A detailed paper on the subject was written in this site in paper number 3676 of 19 Feb, 2010 followed by another in paper no. 6174 of 26 September 2016. In these papers it was pointed out that Pakistan being totally dependent on glacial waters, the availability of water from the western rivers allotted to Pakistan are reaching critical proportions. It was also pointed out Pakistan’s own mismanagement of its scarce water resources is responsible for non-availability of water.

Why Disclaiming Pakistan Occupied Kashmir Isn’t Prudent – Analysis

By Priyanka Singh*


Former Jammu & Kashmir Chief Minister Farooq Abdullah recently raised a furore by stating: “I tell them in plain terms– not only the people of India, but also to the world – that the part (of Jammu and Kashmir) which is with Pakistan (PoK), belongs to Pakistan and this side to India. This won’t change.”1 This statement on Jammu and Kashmir (J&K) in general, and Pakistan occupied Kashmir (PoK) in particular, was made even as Dineshwar Sharma, the newly appointed interlocutor on J&K mandated to engage with a broad spectrum of stakeholders, made his maiden visit to the Valley. Within days, Farooq Abdullah supplemented his statement by noting: “How long shall we keep saying that (PoK) is our part? It (PoK) is not their father’s share.”2 He further cautioned that “they (Pakistan) are not weak and are not wearing bangles. They too have atom bomb”, which, in his view, must prevent India from thinking of retaking PoK.3

Maldives downgraded to ‘fragile state’ by IMF


The Maldives has been downgraded to a “fragile state” by the IMF because of the tense political situation, the way business is regulated and how the country’s finances and budgets have been run in recent years. The new classification is the latest blow to the Maldivian economy from the institution, which has repeatedly spoken of the high levels of debt being driven by the current administration’s ambitious infrastructure scale-up.

Sri Lanka signs share ownership agreement with China on Hambantota Port commencing operations

Dec 09, Colombo: Sri Lanka on Saturday signed share ownership agreement with China on Hambantota Port formally handing over the operation of port to the state-owned China Merchants Port Holdings Company (CMPort). The agreement was signed today between Sri Lanka Ports Authority and China Merchant Port Holdings, Hambantota International Port Group (HIPG) and Hambantota International Port Services (HIPS) under the patronage of Prime Minister Ranil Wickremesinghe at the parliamentary complex.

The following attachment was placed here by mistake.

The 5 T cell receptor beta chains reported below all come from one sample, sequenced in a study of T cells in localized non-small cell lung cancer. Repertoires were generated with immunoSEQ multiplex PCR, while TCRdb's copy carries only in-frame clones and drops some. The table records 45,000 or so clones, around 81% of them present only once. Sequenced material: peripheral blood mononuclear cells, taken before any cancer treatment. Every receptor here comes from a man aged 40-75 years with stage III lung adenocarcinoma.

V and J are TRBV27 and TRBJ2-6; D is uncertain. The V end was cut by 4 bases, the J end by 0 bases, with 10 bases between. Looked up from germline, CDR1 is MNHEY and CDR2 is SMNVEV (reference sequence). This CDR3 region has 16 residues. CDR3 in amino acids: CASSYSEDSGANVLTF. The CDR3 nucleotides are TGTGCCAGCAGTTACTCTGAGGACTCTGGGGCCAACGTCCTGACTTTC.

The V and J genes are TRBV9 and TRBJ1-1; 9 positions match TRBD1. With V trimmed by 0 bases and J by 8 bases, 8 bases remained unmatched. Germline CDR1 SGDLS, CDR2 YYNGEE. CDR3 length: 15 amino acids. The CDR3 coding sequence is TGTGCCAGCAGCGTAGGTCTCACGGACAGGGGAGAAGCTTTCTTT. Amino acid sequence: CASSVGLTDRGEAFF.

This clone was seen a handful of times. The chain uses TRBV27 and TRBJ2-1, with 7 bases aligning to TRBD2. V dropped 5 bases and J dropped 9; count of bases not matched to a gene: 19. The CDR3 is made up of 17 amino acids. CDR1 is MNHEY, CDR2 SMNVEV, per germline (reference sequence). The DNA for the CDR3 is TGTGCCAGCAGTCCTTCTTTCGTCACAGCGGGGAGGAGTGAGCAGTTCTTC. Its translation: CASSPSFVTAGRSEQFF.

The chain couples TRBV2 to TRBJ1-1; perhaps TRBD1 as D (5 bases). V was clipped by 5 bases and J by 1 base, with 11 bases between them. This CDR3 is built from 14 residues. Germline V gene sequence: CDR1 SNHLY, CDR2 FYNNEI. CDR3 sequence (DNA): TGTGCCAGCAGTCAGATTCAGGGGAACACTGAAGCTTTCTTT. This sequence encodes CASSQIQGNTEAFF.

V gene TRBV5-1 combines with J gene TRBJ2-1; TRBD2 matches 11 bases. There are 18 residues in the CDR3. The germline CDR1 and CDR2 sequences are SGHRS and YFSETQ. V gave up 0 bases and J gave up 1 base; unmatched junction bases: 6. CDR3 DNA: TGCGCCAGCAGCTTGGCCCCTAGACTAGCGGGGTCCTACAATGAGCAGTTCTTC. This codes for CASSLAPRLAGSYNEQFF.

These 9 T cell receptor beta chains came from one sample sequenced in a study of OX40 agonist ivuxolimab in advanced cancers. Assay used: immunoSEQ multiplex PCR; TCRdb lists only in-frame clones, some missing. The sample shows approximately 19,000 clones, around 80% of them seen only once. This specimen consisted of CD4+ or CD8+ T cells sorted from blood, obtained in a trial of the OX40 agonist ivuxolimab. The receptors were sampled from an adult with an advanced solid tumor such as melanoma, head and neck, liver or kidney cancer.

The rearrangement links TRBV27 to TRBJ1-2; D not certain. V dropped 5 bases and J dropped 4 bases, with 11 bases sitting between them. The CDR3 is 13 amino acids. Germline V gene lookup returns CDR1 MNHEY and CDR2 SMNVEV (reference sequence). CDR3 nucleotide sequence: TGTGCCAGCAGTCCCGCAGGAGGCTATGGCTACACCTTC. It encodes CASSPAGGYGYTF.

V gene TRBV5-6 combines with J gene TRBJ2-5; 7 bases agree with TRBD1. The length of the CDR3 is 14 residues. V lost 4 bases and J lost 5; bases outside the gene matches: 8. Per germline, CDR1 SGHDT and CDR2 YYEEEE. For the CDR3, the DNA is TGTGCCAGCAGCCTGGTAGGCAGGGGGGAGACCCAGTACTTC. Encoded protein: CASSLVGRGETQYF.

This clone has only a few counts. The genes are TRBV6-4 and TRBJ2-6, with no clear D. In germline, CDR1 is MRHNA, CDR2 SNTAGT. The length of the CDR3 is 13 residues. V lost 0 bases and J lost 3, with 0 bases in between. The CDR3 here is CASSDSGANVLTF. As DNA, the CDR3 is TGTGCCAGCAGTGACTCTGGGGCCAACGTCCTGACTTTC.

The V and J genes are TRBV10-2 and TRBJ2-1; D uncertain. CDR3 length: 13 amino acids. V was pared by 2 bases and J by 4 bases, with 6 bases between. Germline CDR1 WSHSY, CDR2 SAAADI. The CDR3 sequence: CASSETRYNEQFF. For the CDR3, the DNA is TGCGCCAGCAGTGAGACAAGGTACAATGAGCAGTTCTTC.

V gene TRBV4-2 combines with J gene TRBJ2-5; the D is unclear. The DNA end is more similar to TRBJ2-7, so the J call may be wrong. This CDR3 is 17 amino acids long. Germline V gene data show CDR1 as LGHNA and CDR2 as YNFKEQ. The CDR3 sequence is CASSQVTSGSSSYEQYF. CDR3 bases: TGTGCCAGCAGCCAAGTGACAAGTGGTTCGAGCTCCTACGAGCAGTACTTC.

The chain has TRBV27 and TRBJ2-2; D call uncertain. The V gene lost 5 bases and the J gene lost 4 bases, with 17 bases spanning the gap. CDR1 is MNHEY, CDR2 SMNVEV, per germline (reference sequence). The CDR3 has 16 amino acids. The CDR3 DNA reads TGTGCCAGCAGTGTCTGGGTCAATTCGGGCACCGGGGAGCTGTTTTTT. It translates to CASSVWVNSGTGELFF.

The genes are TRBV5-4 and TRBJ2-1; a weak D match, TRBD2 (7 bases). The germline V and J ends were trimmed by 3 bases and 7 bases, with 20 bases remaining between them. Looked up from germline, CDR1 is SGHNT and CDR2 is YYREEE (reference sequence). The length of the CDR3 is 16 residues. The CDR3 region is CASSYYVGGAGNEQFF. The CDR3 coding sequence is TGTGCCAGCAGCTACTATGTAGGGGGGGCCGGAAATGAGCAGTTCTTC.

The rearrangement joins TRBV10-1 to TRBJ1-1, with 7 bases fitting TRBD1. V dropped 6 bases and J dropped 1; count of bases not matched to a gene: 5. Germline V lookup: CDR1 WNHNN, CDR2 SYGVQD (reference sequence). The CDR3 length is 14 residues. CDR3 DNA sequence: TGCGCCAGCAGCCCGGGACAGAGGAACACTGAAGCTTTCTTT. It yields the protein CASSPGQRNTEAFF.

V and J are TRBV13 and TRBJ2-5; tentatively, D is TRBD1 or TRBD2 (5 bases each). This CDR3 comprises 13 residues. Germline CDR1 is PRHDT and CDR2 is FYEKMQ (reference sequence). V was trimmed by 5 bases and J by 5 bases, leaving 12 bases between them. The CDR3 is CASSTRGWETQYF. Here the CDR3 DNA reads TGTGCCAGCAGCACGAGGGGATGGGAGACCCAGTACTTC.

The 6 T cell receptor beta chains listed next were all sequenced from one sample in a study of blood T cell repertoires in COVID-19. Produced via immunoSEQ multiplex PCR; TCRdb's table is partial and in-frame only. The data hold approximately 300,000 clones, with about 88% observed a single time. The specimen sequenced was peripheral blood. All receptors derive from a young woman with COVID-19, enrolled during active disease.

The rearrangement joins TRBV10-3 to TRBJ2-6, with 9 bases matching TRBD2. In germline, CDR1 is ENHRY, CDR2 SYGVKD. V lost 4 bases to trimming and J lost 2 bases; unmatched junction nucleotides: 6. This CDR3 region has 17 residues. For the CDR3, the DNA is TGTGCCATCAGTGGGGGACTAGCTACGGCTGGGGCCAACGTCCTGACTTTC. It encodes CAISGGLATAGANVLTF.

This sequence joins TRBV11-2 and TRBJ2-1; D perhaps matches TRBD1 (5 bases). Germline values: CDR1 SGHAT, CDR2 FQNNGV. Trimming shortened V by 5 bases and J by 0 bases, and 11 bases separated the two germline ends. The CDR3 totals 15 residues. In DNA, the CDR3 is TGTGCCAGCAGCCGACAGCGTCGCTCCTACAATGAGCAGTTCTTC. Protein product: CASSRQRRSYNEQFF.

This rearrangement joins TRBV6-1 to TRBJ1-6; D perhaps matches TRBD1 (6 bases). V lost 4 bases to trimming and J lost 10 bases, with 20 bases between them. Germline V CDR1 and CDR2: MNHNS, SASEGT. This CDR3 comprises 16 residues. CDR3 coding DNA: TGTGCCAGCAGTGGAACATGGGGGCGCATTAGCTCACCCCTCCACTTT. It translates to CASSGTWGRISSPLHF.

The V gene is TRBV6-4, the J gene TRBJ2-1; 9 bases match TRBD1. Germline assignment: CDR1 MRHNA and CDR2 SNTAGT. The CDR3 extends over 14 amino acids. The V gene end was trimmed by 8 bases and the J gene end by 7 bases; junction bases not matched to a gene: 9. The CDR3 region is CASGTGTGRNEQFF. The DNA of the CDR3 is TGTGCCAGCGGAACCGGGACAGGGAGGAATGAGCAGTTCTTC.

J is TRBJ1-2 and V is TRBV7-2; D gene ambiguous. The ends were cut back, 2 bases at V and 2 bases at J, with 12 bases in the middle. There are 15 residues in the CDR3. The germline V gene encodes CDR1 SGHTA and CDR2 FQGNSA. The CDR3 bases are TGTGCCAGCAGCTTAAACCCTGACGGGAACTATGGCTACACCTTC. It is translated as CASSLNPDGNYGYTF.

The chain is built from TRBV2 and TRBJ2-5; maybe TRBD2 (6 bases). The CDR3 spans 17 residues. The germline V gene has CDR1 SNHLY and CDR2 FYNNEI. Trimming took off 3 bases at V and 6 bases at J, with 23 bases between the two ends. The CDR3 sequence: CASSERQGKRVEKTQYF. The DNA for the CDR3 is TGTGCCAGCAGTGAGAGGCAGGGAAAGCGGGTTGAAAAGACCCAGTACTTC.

Myanmar emerging as key component in China’s Belt Road Initiative

Andre Wheeler

A recent public speaking trip through Asia discussing the ongoing developments within the China Belt Road Initiative (BRI) exposed a number interesting themes, one of which is the increasing influence Myanmar is having on China’s Belt Road Initiative (BRI). Most discussion within the maritime, oil & gas and rail sectors focused on the growing improvements in rail infrastructure and the potential that this will be a significant disruptor to trade, logistics and supply chain within the region. 

Diverging Trajectories in Bangladesh: Islamic State vs al-Qaeda

By: Nathaniel Barr

Al-Qaeda and Islamic State have adopted divergent strategies in their competition for dominance in Bangladesh. Al-Qaeda has sought to build popular support by exploiting the grievances of the country’s political Islamists, and by employing targeted violence against secularists, atheists and those who are perceived to be advancing Western values, an approach that analysts have noted mirrors the Maoist insurgency model. [1] The group has also pursued a deliberate and cautious growth strategy, refraining from behavior that would expose its clandestine activities. IS, on the other hand, has adopted a more aggressive and confrontational approach, carrying out high-profile attacks against religious minorities, Westerners and security forces in an effort to sow sectarian tensions and destabilize the Bangladeshi state.

Why China Plans to Invade Taiwan

Ian Easton

China's rapid military buildup is focused on acquiring the capabilities needed to annex, or conquer, Taiwan.

A Chinese diplomat in Washington recently threatened that China would invade Taiwan if the U.S. Navy sent a ship to visit the democratic island, something that Congress has called upon the Pentagon to do in 2018. Is this just empty rhetoric? Or does it reflect Beijing's actual intentions? It's actually a bit of both.

China: 2017 Was 'Crossroads of History'

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By Charlotte Gao

Chinese Foreign Minister says the world is at a crucial stage of shifting balance of power.

As 2017 is coming to an end, the Chinese foreign ministry just issued its verdict on the year, hailing Chinese diplomacy throughout 2017 as a great success.

On November 9, the China Institute of International Studies (CIIS) — the think tank of the Chinese foreign ministry — held the Symposium on International Developments and China’s Diplomacy in 2017. Chinese Foreign Minister Wang Yi attended the conference and gave a 10,000-plus-word opening speech, reviewing in detail China’s “great achievements” in diplomacy over the year. 

Believing that 2017 is of “high significance” to China and the world, Wang claimed that the world is “at a crucial stage of evolving international landscape and shifting balance of power.”

Rich countries are reducing their emissions—by exporting them to China


Akshat Rathi David Yanofsky

Historical greenhouse-gas emissions data make clear that much of the burden of climate change lies with rich countries. The US, the UK, Germany, and others built their economies burning fossil fuels without thinking about the consequences. The unwillingness of wealthy states to take historical responsibility for climate change is one reason it took more than 20 years of negotiations before 195 countries could agree to sign the 2015 Paris climate agreement.

IMF Warns China of 3 Financial Stability Risks

By Charlotte Gao

On December 6, the International Monetary Fund (IMF) released its assessment on China’s financial stability and identified three major “tensions” emerging in Chinese financial system.